If you have been caught driving too fast in Arizona, you are not alone. In fact, in 2016 there were just under 17,000 speeding tickets issued throughout Arizona, including many violations of ARS 28-701.
In Arizona, you can be given a civil speeding violation or criminal speeding charge, though most speeding violations in the state are civil. Being charged with driving faster than what is considered reasonable and prudent speed is a common but serious violation in Arizona. If you’ve been given a civil speeding violation, continue reading below to find out more about your options moving forward.
ARS 28-701 Explained
According to ARS 28-701, Arizona’s statute for speeding, a person shall not drive a vehicle at a speed that is greater than the reasonable and prudent speed of the road, which may cause a potential hazard to others on the road under the conditions. A driver disobeys this law when they drive faster than the posted speed limit or if they fail to reduce their speeds in times of high traffic or rough weather.
From ARS 28-701:
A person shall not drive a vehicle on a highway at a speed greater than is reasonable and prudent under the circumstances, conditions and actual and potential hazards then existing. A person shall control the speed of a vehicle as necessary to avoid colliding with any object, person, vehicle or other conveyance on, entering or adjacent to the highway in compliance with legal requirements and the duty of all persons to exercise reasonable care for the protection of others.”
Not all cases of being pulled over for driving faster than is reasonable and prudent end in a criminal charge in Arizona. Most of the time, when the speed is below a certain threshold the driver only ends up with a warning or a civil violation which results in a fine, but if the speed is too high the driver can be charged with a criminal offense.
The Speeding Ticket Process
When you receive a speeding ticket, it is important to keep the ticket in a safe place and check for the court date that will be listed on it. This court date, which is often referred to as a civil arraignment, is the date by which you must take one of three options and if you do not perform any of these actions you must show up to the court date or else your license will be suspended.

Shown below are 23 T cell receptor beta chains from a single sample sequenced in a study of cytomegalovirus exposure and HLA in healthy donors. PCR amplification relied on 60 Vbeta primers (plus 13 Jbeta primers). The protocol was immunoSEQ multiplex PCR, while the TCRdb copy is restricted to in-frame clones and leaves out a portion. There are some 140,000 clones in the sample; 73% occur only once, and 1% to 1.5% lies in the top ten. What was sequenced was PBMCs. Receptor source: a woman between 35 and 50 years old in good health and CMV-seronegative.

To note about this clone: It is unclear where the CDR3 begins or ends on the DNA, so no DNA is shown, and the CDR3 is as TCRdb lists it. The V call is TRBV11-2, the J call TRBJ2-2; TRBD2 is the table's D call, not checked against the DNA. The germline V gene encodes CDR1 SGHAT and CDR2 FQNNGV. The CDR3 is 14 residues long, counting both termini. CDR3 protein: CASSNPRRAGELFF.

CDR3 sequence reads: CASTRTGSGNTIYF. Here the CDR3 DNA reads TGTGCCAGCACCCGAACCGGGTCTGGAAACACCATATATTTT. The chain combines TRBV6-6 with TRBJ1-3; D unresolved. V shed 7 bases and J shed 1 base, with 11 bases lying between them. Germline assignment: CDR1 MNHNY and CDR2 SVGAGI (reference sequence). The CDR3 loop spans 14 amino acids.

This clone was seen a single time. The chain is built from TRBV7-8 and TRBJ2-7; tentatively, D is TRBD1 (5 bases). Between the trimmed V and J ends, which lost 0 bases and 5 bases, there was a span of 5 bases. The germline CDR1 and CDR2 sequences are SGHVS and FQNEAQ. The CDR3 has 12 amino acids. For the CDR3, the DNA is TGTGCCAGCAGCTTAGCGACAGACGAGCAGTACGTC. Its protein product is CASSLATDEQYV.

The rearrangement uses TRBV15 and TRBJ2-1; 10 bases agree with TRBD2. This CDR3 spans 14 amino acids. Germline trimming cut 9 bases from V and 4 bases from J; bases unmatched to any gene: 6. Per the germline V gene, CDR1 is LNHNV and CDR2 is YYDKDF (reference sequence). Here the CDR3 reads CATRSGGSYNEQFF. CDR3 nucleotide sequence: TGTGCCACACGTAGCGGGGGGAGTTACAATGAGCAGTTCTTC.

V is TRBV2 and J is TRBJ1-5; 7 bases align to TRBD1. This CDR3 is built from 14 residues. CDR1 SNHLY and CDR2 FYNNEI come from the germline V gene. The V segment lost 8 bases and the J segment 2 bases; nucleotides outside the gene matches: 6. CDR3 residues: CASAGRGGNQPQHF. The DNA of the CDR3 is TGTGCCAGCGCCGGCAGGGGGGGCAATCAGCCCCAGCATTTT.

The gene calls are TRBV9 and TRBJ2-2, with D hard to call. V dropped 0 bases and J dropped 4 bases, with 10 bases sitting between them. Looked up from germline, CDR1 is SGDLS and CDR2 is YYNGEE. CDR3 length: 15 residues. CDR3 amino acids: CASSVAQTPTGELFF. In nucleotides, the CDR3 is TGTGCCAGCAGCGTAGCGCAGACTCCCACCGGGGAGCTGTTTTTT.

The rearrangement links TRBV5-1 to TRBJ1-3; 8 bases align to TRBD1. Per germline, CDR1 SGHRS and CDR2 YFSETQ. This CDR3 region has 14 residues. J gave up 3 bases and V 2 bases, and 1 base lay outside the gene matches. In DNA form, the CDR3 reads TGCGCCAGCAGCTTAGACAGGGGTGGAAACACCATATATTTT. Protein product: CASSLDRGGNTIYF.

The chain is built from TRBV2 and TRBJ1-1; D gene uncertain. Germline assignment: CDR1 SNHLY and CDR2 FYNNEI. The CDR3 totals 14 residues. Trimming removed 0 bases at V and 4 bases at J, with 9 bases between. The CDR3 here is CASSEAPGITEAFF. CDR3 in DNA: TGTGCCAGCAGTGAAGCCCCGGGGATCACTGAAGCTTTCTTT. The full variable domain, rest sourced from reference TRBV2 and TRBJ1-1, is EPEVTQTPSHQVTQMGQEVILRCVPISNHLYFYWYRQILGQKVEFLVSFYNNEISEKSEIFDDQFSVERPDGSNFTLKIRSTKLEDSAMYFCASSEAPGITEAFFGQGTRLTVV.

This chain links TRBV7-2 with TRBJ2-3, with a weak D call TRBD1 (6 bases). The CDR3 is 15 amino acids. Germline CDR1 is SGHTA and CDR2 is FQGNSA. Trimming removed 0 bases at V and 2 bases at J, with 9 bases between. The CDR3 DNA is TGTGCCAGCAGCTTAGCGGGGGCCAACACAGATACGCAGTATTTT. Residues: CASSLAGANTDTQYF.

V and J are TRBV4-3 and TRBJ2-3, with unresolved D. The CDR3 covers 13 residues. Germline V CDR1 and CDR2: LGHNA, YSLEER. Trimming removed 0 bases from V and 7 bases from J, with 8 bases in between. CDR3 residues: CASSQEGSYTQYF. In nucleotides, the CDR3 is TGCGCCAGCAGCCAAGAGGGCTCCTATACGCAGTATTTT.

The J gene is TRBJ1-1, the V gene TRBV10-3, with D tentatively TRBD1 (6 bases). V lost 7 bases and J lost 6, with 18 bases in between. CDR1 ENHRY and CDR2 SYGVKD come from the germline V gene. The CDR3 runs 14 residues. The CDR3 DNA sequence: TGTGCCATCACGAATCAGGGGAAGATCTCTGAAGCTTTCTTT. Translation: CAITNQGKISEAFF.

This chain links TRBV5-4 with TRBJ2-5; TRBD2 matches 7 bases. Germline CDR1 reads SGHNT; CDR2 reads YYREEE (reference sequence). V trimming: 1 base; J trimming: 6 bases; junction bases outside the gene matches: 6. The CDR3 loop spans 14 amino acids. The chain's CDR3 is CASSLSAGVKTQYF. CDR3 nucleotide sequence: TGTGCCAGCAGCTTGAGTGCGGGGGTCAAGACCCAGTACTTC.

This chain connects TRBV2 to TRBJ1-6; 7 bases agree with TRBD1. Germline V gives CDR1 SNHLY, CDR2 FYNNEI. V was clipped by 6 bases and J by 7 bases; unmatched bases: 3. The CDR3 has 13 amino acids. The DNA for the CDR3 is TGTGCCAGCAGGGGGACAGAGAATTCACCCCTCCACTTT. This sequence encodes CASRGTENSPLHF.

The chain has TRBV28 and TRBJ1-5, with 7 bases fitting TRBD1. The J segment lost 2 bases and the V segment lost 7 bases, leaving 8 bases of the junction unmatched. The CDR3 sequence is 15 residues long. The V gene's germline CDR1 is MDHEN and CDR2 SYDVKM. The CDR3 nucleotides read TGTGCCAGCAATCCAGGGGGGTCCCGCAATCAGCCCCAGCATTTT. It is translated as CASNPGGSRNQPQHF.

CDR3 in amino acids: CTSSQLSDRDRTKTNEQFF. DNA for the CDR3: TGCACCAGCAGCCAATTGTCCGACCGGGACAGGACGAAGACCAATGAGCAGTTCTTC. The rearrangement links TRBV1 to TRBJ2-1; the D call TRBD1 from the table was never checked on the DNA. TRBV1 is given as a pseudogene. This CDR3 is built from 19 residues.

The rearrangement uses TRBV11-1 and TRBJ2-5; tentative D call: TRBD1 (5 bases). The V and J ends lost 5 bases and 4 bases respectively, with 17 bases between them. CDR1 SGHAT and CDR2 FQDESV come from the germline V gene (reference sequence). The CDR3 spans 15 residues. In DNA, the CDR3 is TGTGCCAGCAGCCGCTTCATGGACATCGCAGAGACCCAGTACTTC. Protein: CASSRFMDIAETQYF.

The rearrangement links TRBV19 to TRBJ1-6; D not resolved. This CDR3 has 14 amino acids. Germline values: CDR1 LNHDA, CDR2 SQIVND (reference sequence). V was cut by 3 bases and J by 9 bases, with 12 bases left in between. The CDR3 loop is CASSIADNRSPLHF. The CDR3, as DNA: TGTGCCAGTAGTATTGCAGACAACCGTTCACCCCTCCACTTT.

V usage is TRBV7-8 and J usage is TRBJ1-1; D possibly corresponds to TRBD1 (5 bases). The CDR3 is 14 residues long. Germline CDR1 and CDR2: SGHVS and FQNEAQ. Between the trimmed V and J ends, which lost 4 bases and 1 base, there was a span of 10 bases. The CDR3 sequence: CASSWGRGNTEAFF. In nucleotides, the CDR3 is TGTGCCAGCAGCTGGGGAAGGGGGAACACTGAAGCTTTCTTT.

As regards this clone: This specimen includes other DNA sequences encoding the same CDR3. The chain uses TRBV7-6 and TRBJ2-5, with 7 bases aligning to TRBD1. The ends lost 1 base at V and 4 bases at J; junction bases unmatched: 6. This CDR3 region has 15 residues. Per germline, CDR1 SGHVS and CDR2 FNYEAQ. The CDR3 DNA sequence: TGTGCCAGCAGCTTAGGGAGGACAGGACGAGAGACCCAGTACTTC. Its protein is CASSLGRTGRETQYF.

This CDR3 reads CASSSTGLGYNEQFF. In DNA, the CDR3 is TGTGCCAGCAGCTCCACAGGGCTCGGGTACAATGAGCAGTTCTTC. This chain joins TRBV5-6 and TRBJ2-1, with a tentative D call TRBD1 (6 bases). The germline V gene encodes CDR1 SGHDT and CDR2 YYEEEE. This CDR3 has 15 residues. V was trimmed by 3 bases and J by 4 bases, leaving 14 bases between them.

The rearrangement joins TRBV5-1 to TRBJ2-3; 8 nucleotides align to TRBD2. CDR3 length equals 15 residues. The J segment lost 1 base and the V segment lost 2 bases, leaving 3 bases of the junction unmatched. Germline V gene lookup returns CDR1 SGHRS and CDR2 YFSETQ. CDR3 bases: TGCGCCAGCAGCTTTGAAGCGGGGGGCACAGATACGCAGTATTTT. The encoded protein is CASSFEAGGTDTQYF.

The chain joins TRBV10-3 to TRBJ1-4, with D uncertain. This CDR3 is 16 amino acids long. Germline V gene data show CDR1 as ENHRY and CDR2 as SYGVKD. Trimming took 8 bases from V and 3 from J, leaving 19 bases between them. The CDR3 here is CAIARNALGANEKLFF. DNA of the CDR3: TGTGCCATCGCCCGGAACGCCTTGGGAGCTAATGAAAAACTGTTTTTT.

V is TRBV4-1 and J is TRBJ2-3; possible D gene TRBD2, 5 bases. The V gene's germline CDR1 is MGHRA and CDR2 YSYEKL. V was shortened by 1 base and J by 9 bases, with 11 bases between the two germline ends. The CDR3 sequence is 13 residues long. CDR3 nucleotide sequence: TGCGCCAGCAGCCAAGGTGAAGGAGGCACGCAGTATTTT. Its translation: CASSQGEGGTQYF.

By the court date you should do one of the following:
- Pay the fine
- Attend a defensive driving diversion class (must be completed 7 days prior to the court date)
- Request a traffic hearing to fight the charges
If you choose to fight the speeding ticket, you have the right to defend yourself, but it is best to hire an experienced criminal defense attorney to assist you.
Possible Defenses for ARS 28-701 Cases
There are a number of possible defenses that can be used for speeding cases in Arizona, here are three commonly used defenses:
- Contesting how your speed was determined. Far too often officers are using faulty or uncalibrated detectors which can give incorrect readings.
- Contesting the officer to ensure your car was the one the radar detector was pointed at and that your car simply looked like the car the radar detected was pointed at
- Claiming that you were faced with an emergency and trying to prevent further harm or damage to yourself or an individual in your car
If you have been charged with driving faster than is reasonable and prudent, contact JacksonWhite Law today, to meet with an experienced speeding defense attorney.
Arizona’s Point System for Drivers
Arizona operates on a point based system to ensure drivers on the road are driving responsibly. If you are cited for speeding you face the following points being added to your license:
- 2 points for a violation of any provision of § 28-701
- 8 points for either reckless driving or racing on the highways
- 2 points for any other violation
Speeding violations of ARS 28-701 are some of the most common reasons for receiving points against you, and if you accumulate more than 8 points on your license within 12 months, you face the following penalties:
- Your driver’s license may be suspended for up to one year
- You may be required to attend traffic school
- You may be required to pay fines
Can I go to traffic school for a ticket for speed greater than reasonable and prudent?
It is possible to go to defense driving school – or traffic school – for civil speeding. To be eligible, your violation must appear on this list of eligible violations, and you must not have attended a defensive driving course within the last 12 months. There are other eligibility requirements you must meet in order to attend defensive driving school that you can find here.
Get Help with Your ARS 28-701 Violation
Our criminal defense team at JackonWhite Law has assisted many clients with civil and criminal speeding matters, with great success helping clients receive reduced penalties for their charges.
Call the JacksonWhite Criminal Law team at (480) 467-4370 to discuss your case today.